5 Simple Tips on How to Write Like Ernest Hemingway

How to write like Ernest Hemingway

Jessica Swanson


You may not have heard of all the Pulitzer Prize-winning authors, but you’ve certainly heard of good ol’ Ernest Hemingway.

You probably know him best for his novel, The Old Man and the Sea which just happened to win the Pulitzer Prize for Fiction in 1953. Not too shabby.

Whether you’ve read this stellar work of fiction or not, many critics claim Hemingway to be the best writer of all times. They place him right along the likes of Faulkner and Melville.

What makes Hemingway so great, anyway?

Hemingway wrote in a simple, direct, and very natural style. He rarely used abstract nouns or adjectives and avoided flowery language at all costs.

He was all about minimalism before it was even cool.

And here’s an interesting tidbit. Most of Hemingway’s writing is written at the fourth-grade reading level. Yep, you read that correctly. Hemingway wrote at the fourth-grade level.

It’s not that he couldn’t write using scholarly language, he simply chose not to.

Here’s what he had to say about Faulkner, his fellow contemporary, “Poor Faulkner. Does he really think big emotions come from big words? There are older and simpler and better words, and those are the ones I use.”

So, if you want to simplify your writing, there is no better writer to emulate than Hemingway.

Here are 5 ways to help you learn how to write like Hemingway.

1. Write Shorter Sentences

For the most part, short sentences are easier to digest and help us move quickly through a page of text.

Obviously, you don’t want to get carried away with this advice. There are times when you need longer sentences to fully express your ideas.

Ultimately, the best writers alternate between short and long sentences. It makes the writing flow better.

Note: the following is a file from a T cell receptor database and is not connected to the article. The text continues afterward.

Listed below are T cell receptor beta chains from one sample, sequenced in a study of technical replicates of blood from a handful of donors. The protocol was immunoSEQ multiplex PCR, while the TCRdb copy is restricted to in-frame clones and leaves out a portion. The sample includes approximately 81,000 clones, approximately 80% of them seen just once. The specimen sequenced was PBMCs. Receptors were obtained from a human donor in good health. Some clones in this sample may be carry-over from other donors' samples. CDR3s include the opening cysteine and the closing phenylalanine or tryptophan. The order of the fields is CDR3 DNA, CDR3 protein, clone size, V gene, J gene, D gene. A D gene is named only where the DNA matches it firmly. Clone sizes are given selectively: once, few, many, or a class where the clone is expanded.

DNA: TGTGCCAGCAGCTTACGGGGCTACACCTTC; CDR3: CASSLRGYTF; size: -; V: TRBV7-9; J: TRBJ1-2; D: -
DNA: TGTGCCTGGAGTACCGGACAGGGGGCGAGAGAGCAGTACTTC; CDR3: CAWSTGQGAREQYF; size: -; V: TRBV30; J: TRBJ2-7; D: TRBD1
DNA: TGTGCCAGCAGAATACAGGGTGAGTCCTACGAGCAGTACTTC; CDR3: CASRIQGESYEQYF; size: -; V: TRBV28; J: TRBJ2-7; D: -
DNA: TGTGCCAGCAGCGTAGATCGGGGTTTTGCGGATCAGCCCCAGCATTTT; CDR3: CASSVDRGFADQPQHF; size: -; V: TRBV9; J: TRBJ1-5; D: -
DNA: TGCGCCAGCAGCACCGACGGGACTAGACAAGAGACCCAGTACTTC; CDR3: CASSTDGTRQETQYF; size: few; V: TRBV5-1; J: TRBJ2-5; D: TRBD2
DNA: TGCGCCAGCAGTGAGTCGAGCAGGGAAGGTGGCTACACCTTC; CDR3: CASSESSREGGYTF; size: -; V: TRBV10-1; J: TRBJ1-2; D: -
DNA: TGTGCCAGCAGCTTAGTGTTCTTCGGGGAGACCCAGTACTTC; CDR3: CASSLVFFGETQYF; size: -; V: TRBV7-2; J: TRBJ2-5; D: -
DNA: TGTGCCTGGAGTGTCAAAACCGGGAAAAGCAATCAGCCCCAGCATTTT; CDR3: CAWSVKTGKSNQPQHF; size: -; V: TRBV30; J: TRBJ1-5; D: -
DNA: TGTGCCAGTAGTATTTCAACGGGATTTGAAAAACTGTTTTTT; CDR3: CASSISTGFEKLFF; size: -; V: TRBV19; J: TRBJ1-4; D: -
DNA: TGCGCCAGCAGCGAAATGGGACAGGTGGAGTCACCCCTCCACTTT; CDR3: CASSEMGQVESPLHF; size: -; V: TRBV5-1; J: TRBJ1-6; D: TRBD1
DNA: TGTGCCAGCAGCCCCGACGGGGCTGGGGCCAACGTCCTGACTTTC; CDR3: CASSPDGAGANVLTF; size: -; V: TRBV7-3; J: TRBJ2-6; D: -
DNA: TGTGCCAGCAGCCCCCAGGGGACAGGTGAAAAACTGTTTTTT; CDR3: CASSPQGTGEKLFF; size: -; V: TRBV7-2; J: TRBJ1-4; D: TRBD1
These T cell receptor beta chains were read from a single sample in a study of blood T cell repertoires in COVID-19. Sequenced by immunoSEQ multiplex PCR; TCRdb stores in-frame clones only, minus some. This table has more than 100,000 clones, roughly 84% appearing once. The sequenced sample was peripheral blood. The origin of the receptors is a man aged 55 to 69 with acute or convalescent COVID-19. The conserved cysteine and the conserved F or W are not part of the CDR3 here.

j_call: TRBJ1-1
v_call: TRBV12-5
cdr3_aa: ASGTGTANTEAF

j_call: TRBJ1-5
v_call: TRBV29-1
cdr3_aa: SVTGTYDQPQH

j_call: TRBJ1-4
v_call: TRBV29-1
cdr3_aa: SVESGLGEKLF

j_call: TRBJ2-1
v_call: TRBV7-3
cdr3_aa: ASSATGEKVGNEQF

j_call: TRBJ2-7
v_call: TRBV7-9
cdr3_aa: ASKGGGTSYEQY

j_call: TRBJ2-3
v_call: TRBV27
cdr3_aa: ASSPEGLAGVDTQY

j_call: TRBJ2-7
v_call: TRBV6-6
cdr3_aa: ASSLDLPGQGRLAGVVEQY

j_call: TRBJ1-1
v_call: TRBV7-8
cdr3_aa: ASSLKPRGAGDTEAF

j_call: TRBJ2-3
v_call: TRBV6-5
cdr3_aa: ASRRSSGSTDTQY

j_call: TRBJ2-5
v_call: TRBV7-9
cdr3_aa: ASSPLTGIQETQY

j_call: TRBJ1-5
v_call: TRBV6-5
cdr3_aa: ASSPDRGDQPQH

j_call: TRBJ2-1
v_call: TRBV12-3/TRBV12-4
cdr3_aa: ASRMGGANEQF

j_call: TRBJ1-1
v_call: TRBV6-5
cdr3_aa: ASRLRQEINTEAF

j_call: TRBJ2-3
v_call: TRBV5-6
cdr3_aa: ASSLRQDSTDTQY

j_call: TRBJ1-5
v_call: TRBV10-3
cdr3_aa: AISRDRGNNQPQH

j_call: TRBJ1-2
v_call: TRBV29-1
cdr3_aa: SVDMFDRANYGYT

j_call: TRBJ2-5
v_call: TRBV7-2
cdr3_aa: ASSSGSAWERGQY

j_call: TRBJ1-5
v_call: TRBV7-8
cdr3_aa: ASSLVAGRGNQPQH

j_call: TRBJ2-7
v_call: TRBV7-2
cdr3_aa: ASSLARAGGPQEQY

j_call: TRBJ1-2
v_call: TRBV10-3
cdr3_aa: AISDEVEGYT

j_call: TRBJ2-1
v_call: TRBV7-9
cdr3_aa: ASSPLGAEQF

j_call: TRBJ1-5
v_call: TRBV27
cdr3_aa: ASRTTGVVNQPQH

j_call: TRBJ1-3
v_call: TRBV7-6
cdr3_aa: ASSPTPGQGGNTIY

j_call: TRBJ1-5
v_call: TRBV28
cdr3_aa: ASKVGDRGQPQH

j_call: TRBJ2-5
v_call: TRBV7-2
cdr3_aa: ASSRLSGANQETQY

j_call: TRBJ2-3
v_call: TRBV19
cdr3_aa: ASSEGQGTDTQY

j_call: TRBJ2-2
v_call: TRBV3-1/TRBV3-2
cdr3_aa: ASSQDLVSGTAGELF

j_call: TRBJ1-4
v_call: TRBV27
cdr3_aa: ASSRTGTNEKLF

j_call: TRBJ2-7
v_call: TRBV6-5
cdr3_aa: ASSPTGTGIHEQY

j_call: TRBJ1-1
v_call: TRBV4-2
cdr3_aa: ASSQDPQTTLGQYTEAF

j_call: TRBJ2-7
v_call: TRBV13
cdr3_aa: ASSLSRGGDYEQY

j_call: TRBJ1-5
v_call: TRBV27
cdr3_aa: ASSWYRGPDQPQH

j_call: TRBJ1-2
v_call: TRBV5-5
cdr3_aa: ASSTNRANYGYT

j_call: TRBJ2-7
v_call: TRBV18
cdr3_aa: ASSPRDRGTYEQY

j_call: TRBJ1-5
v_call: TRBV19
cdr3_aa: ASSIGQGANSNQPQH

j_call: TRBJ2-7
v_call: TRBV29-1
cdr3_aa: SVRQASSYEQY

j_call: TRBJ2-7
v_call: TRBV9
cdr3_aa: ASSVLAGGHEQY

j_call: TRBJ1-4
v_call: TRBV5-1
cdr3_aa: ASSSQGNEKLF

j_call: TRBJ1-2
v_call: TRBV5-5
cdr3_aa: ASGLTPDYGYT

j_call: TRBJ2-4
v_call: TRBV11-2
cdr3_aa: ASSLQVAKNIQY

2. Eliminate Excess Adverbs

Stephen King once said, “The road to Hell is paved with adverbs.”

He goes on to say that adverbs are much like dandelions. A few here and there are fine, but if you’re not diligent, they’ll soon cover your entire lawn.

There are times that adverbs are useful and necessary in a sentence. The goal is to eliminate them when they are not essential to the meaning of your sentence. And that’s more often than you might realize.

Ernest Hemingway avoided those pesky, little “ly” adverbs. He felt they were indicators of a careless and lazy writer.

And, I wholeheartedly and thoroughly agree. Adverbs are words that completely, totally, and entirely just fill up space.

Okay. Let’s rewrite that adverb-heavy sentence.

I agree. For the most part, adverbs are words that just fill up space.

Now isn’t that better!

3. Get to the Point

Don’t beat around the bush. And don’t let your writing wander and meander. Figure out what point you want to make, and then get to work making it.

There is nowhere this is more important than when you’re writing on the Internet. People have very short attention spans. 8 seconds to be exact – which is shorter than the attention span of a goldfish. Whoa.